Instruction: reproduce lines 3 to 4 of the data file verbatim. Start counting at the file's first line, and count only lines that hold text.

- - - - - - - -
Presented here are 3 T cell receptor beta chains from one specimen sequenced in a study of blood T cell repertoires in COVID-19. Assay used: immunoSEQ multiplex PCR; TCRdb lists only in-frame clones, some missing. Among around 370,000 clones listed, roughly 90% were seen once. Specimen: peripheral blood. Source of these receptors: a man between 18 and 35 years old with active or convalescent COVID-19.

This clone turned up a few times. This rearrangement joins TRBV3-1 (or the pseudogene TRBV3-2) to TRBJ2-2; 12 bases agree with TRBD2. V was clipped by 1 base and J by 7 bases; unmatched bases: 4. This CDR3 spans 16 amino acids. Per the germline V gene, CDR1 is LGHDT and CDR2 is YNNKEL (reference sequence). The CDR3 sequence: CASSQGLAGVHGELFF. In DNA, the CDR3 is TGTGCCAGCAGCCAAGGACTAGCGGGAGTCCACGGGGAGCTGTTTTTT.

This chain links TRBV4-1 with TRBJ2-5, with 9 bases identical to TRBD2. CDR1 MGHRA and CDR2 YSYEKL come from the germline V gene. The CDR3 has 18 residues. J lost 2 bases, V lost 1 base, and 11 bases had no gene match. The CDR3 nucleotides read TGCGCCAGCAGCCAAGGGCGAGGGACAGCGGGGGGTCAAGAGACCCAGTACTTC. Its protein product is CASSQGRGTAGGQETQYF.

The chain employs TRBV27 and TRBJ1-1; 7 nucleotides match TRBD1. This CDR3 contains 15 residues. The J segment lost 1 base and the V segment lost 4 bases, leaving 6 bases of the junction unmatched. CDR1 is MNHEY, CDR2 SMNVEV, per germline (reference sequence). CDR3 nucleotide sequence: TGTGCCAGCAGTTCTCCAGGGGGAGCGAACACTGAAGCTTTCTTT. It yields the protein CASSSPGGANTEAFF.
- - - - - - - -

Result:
This chain links TRBV4-1 with TRBJ2-5, with 9 bases identical to TRBD2. CDR1 MGHRA and CDR2 YSYEKL come from the germline V gene. The CDR3 has 18 residues. J lost 2 bases, V lost 1 base, and 11 bases had no gene match. The CDR3 nucleotides read TGCGCCAGCAGCCAAGGGCGAGGGACAGCGGGGGGTCAAGAGACCCAGTACTTC. Its protein product is CASSQGRGTAGGQETQYF.

The chain employs TRBV27 and TRBJ1-1; 7 nucleotides match TRBD1. This CDR3 contains 15 residues. The J segment lost 1 base and the V segment lost 4 bases, leaving 6 bases of the junction unmatched. CDR1 is MNHEY, CDR2 SMNVEV, per germline (reference sequence). CDR3 nucleotide sequence: TGTGCCAGCAGTTCTCCAGGGGGAGCGAACACTGAAGCTTTCTTT. It yields the protein CASSSPGGANTEAFF.